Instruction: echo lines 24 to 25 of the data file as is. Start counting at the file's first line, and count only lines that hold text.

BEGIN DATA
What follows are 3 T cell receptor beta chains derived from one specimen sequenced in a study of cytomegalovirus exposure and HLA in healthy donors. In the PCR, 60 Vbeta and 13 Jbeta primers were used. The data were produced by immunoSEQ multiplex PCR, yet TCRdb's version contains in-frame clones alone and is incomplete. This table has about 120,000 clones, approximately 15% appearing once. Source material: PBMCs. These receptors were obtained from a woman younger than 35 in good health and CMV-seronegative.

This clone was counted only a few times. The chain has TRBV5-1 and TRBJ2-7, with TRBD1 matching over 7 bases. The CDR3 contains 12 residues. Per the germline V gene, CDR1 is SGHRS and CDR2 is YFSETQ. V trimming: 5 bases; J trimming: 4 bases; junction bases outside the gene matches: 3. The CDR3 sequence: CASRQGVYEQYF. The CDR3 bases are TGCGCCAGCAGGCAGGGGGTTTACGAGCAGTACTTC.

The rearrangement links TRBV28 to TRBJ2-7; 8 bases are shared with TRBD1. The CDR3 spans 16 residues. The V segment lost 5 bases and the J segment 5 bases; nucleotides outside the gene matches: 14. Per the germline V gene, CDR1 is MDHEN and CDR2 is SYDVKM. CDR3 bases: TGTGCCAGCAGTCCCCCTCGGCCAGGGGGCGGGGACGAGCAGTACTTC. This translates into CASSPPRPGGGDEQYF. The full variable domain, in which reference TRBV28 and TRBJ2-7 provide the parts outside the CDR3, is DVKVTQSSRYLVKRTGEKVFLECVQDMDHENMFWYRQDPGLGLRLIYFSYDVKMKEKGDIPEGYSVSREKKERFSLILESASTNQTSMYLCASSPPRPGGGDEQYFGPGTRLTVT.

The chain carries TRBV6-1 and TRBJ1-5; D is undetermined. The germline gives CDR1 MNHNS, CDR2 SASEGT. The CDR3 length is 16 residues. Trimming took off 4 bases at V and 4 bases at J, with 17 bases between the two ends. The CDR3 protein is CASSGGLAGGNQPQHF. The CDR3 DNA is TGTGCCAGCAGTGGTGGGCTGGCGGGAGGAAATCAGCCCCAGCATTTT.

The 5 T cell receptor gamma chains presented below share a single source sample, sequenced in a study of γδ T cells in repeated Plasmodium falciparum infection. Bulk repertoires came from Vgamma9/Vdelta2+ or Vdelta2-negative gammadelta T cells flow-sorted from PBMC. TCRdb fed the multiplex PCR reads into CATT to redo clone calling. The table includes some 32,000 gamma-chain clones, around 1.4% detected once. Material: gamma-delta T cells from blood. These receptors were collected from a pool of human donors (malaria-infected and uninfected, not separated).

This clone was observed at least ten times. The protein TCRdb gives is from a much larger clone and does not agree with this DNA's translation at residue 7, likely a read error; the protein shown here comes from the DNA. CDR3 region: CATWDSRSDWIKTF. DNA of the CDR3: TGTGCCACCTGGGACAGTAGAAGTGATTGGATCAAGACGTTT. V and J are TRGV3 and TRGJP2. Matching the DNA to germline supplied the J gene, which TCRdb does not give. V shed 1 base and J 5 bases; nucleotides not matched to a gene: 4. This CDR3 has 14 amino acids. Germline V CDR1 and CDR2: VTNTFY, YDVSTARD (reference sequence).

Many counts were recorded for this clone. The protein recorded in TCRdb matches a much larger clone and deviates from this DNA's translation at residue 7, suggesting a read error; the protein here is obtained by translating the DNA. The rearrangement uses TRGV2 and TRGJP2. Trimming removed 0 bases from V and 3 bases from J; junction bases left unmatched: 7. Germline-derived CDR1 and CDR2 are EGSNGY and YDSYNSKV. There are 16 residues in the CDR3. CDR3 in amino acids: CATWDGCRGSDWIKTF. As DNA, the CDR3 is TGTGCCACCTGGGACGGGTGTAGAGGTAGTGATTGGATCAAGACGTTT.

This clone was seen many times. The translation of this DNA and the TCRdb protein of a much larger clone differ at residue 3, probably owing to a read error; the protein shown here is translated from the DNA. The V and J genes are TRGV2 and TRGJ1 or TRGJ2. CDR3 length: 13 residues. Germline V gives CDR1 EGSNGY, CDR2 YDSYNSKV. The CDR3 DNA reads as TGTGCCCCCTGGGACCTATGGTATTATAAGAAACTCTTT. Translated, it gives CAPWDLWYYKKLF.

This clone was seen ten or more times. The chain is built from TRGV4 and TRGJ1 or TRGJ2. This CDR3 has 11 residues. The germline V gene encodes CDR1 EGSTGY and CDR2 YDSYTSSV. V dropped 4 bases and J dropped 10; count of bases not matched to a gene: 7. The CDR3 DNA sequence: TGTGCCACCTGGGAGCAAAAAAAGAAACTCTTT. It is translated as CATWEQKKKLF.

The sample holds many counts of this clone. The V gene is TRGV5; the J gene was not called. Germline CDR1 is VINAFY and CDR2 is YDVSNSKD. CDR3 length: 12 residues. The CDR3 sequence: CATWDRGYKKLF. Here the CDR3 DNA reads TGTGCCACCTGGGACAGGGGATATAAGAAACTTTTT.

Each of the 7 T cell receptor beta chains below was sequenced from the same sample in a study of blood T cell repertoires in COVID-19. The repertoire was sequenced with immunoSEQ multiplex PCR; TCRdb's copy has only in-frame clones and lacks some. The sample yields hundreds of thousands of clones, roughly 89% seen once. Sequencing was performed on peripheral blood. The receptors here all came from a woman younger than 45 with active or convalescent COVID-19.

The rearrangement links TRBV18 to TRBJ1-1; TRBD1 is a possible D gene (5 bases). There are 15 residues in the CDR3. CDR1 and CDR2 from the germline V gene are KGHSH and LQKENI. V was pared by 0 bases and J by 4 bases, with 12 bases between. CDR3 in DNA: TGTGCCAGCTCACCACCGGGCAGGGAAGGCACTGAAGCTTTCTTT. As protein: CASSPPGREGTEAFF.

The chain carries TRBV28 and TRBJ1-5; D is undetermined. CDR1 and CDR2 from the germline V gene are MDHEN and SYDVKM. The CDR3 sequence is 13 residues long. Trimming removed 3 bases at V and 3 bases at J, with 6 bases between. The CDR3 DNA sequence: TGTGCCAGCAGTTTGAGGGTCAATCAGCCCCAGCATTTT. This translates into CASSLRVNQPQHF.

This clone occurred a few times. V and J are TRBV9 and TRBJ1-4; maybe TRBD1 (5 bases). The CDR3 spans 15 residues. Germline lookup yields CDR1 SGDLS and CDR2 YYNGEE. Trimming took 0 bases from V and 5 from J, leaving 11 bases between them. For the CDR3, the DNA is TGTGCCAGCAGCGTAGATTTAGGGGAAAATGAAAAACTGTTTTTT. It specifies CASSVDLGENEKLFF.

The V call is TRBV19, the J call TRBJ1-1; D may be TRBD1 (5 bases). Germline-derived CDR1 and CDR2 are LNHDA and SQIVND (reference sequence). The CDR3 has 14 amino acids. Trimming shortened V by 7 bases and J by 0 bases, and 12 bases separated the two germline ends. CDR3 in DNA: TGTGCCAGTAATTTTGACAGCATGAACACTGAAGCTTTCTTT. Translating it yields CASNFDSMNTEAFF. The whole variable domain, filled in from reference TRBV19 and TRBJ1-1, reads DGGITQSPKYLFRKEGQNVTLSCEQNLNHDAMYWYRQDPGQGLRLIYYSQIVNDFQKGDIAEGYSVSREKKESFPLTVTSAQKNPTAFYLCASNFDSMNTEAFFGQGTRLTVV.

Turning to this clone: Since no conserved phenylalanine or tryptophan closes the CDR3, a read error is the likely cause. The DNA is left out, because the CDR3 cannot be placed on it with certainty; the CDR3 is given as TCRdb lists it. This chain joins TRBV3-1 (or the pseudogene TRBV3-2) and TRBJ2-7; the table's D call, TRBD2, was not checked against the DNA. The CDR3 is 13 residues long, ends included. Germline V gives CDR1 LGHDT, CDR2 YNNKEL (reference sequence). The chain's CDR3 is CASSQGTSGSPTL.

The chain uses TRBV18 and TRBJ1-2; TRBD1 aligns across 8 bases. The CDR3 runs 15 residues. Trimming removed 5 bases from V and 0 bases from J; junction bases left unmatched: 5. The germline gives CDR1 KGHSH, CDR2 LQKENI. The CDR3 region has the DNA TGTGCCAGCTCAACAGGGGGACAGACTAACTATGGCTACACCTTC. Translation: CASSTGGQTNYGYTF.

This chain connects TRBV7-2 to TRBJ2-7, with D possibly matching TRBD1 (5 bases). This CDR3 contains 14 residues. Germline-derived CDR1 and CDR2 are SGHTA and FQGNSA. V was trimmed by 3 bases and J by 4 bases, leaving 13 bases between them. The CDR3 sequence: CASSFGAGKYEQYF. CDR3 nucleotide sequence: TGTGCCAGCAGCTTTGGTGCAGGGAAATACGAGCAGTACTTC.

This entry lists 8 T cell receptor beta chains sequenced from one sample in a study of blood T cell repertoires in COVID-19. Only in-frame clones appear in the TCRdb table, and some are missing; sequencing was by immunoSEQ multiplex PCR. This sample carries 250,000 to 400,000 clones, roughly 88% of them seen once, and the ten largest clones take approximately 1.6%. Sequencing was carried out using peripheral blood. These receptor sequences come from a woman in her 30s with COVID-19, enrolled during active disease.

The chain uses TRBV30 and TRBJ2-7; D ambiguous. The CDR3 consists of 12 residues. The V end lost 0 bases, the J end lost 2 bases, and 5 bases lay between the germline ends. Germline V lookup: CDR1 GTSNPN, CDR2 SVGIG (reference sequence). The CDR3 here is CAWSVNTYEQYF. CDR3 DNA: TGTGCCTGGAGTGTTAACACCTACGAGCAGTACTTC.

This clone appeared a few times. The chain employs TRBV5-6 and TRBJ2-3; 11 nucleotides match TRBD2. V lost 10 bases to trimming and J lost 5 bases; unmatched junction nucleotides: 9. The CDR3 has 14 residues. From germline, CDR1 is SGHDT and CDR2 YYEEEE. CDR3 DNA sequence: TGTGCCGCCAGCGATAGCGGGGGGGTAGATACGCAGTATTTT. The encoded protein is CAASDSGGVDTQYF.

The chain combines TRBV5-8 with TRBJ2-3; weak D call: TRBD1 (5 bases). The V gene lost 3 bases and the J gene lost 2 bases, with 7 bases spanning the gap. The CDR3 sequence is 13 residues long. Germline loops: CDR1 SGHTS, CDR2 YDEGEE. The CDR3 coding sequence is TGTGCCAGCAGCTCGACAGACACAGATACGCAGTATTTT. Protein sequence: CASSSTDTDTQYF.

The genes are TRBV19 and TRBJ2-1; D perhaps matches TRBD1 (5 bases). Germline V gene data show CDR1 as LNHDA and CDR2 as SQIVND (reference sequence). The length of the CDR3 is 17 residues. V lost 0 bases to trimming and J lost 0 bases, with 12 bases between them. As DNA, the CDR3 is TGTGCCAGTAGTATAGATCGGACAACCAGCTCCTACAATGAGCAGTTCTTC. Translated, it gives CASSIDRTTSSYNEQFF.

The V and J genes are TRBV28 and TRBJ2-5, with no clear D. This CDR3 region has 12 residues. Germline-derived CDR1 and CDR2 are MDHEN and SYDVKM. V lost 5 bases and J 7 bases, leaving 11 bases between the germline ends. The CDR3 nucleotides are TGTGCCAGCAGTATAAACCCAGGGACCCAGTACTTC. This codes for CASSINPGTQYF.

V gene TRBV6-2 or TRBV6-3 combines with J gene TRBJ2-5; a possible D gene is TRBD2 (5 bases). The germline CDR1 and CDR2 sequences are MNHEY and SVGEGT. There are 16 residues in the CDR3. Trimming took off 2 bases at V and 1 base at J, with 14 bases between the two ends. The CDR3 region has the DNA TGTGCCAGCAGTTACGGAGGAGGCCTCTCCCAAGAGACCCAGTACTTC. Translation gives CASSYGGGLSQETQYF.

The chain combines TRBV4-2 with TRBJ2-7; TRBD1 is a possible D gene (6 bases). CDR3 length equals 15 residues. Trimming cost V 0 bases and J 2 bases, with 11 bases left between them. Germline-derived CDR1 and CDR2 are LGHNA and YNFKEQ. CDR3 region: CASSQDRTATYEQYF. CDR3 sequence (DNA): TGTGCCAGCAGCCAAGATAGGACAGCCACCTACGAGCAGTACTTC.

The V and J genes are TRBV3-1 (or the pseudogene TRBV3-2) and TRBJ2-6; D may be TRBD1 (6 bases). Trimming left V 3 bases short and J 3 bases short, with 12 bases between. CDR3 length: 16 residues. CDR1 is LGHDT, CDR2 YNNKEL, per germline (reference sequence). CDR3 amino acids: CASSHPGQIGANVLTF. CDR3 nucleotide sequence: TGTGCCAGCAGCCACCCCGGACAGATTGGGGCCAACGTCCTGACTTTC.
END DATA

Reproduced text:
The V and J genes are TRBV28 and TRBJ2-5, with no clear D. This CDR3 region has 12 residues. Germline-derived CDR1 and CDR2 are MDHEN and SYDVKM. V lost 5 bases and J 7 bases, leaving 11 bases between the germline ends. The CDR3 nucleotides are TGTGCCAGCAGTATAAACCCAGGGACCCAGTACTTC. This codes for CASSINPGTQYF.

V gene TRBV6-2 or TRBV6-3 combines with J gene TRBJ2-5; a possible D gene is TRBD2 (5 bases). The germline CDR1 and CDR2 sequences are MNHEY and SVGEGT. There are 16 residues in the CDR3. Trimming took off 2 bases at V and 1 base at J, with 14 bases between the two ends. The CDR3 region has the DNA TGTGCCAGCAGTTACGGAGGAGGCCTCTCCCAAGAGACCCAGTACTTC. Translation gives CASSYGGGLSQETQYF.